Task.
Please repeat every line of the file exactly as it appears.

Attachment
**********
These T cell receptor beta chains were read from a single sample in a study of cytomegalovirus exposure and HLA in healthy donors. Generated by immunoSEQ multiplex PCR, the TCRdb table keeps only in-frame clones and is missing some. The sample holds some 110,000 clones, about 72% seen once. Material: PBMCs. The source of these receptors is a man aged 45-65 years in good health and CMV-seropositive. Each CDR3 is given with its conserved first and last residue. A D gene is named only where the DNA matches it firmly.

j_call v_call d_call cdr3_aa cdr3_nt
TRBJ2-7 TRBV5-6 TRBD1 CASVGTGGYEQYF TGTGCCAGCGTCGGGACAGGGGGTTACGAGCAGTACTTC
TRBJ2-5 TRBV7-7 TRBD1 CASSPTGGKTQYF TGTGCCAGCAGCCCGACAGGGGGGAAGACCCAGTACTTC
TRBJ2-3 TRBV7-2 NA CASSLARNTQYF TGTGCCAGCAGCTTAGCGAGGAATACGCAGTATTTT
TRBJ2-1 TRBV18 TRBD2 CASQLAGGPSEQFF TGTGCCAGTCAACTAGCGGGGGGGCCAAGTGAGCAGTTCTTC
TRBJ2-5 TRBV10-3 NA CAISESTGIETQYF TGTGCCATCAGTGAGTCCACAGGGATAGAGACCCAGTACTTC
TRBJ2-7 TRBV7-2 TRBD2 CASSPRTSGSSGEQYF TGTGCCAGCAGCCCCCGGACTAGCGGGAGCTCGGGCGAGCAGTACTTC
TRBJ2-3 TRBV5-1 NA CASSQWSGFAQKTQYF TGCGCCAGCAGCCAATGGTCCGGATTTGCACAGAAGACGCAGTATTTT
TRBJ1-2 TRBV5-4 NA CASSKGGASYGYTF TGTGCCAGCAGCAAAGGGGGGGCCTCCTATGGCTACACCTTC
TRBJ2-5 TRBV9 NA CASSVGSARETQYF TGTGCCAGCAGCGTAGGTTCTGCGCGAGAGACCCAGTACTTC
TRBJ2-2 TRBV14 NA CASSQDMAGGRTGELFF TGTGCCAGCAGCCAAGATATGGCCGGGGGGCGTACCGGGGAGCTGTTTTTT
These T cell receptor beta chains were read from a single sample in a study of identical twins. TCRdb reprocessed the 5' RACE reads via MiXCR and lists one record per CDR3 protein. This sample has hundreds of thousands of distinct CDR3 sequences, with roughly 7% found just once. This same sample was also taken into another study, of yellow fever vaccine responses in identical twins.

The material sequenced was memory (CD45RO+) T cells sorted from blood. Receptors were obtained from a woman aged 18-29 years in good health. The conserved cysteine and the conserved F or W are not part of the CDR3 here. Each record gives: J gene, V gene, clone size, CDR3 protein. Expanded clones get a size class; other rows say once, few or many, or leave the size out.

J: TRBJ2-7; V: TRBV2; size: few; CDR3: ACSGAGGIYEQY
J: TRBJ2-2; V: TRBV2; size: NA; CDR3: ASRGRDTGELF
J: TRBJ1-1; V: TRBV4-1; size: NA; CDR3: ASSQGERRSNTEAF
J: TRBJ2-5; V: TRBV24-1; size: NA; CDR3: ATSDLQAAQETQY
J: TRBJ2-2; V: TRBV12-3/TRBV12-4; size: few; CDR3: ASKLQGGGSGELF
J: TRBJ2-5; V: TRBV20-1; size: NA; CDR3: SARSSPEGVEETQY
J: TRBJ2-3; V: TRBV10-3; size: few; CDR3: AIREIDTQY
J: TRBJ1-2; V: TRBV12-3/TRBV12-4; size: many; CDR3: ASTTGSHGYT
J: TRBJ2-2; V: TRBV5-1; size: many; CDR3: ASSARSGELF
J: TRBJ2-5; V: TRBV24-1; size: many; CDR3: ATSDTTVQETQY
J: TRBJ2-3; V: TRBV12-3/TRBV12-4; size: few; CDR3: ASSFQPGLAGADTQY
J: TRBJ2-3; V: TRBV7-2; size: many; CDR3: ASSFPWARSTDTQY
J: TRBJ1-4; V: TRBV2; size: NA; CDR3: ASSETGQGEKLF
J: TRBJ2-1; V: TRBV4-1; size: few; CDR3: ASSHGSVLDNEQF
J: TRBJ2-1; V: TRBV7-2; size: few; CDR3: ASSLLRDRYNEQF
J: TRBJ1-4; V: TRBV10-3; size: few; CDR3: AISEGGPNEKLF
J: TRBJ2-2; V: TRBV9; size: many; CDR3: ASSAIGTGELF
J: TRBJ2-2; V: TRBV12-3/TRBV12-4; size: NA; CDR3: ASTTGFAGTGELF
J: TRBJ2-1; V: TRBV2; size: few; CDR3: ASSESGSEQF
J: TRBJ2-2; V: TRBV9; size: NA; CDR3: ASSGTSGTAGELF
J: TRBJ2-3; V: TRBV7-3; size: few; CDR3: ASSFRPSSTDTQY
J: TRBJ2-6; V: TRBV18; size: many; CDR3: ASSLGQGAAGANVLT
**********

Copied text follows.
These T cell receptor beta chains were read from a single sample in a study of cytomegalovirus exposure and HLA in healthy donors. Generated by immunoSEQ multiplex PCR, the TCRdb table keeps only in-frame clones and is missing some. The sample holds some 110,000 clones, about 72% seen once. Material: PBMCs. The source of these receptors is a man aged 45-65 years in good health and CMV-seropositive. Each CDR3 is given with its conserved first and last residue. A D gene is named only where the DNA matches it firmly.

j_call v_call d_call cdr3_aa cdr3_nt
TRBJ2-7 TRBV5-6 TRBD1 CASVGTGGYEQYF TGTGCCAGCGTCGGGACAGGGGGTTACGAGCAGTACTTC
TRBJ2-5 TRBV7-7 TRBD1 CASSPTGGKTQYF TGTGCCAGCAGCCCGACAGGGGGGAAGACCCAGTACTTC
TRBJ2-3 TRBV7-2 NA CASSLARNTQYF TGTGCCAGCAGCTTAGCGAGGAATACGCAGTATTTT
TRBJ2-1 TRBV18 TRBD2 CASQLAGGPSEQFF TGTGCCAGTCAACTAGCGGGGGGGCCAAGTGAGCAGTTCTTC
TRBJ2-5 TRBV10-3 NA CAISESTGIETQYF TGTGCCATCAGTGAGTCCACAGGGATAGAGACCCAGTACTTC
TRBJ2-7 TRBV7-2 TRBD2 CASSPRTSGSSGEQYF TGTGCCAGCAGCCCCCGGACTAGCGGGAGCTCGGGCGAGCAGTACTTC
TRBJ2-3 TRBV5-1 NA CASSQWSGFAQKTQYF TGCGCCAGCAGCCAATGGTCCGGATTTGCACAGAAGACGCAGTATTTT
TRBJ1-2 TRBV5-4 NA CASSKGGASYGYTF TGTGCCAGCAGCAAAGGGGGGGCCTCCTATGGCTACACCTTC
TRBJ2-5 TRBV9 NA CASSVGSARETQYF TGTGCCAGCAGCGTAGGTTCTGCGCGAGAGACCCAGTACTTC
TRBJ2-2 TRBV14 NA CASSQDMAGGRTGELFF TGTGCCAGCAGCCAAGATATGGCCGGGGGGCGTACCGGGGAGCTGTTTTTT
These T cell receptor beta chains were read from a single sample in a study of identical twins. TCRdb reprocessed the 5' RACE reads via MiXCR and lists one record per CDR3 protein. This sample has hundreds of thousands of distinct CDR3 sequences, with roughly 7% found just once. This same sample was also taken into another study, of yellow fever vaccine responses in identical twins.

The material sequenced was memory (CD45RO+) T cells sorted from blood. Receptors were obtained from a woman aged 18-29 years in good health. The conserved cysteine and the conserved F or W are not part of the CDR3 here. Each record gives: J gene, V gene, clone size, CDR3 protein. Expanded clones get a size class; other rows say once, few or many, or leave the size out.

J: TRBJ2-7; V: TRBV2; size: few; CDR3: ACSGAGGIYEQY
J: TRBJ2-2; V: TRBV2; size: NA; CDR3: ASRGRDTGELF
J: TRBJ1-1; V: TRBV4-1; size: NA; CDR3: ASSQGERRSNTEAF
J: TRBJ2-5; V: TRBV24-1; size: NA; CDR3: ATSDLQAAQETQY
J: TRBJ2-2; V: TRBV12-3/TRBV12-4; size: few; CDR3: ASKLQGGGSGELF
J: TRBJ2-5; V: TRBV20-1; size: NA; CDR3: SARSSPEGVEETQY
J: TRBJ2-3; V: TRBV10-3; size: few; CDR3: AIREIDTQY
J: TRBJ1-2; V: TRBV12-3/TRBV12-4; size: many; CDR3: ASTTGSHGYT
J: TRBJ2-2; V: TRBV5-1; size: many; CDR3: ASSARSGELF
J: TRBJ2-5; V: TRBV24-1; size: many; CDR3: ATSDTTVQETQY
J: TRBJ2-3; V: TRBV12-3/TRBV12-4; size: few; CDR3: ASSFQPGLAGADTQY
J: TRBJ2-3; V: TRBV7-2; size: many; CDR3: ASSFPWARSTDTQY
J: TRBJ1-4; V: TRBV2; size: NA; CDR3: ASSETGQGEKLF
J: TRBJ2-1; V: TRBV4-1; size: few; CDR3: ASSHGSVLDNEQF
J: TRBJ2-1; V: TRBV7-2; size: few; CDR3: ASSLLRDRYNEQF
J: TRBJ1-4; V: TRBV10-3; size: few; CDR3: AISEGGPNEKLF
J: TRBJ2-2; V: TRBV9; size: many; CDR3: ASSAIGTGELF
J: TRBJ2-2; V: TRBV12-3/TRBV12-4; size: NA; CDR3: ASTTGFAGTGELF
J: TRBJ2-1; V: TRBV2; size: few; CDR3: ASSESGSEQF
J: TRBJ2-2; V: TRBV9; size: NA; CDR3: ASSGTSGTAGELF
J: TRBJ2-3; V: TRBV7-3; size: few; CDR3: ASSFRPSSTDTQY
J: TRBJ2-6; V: TRBV18; size: many; CDR3: ASSLGQGAAGANVLT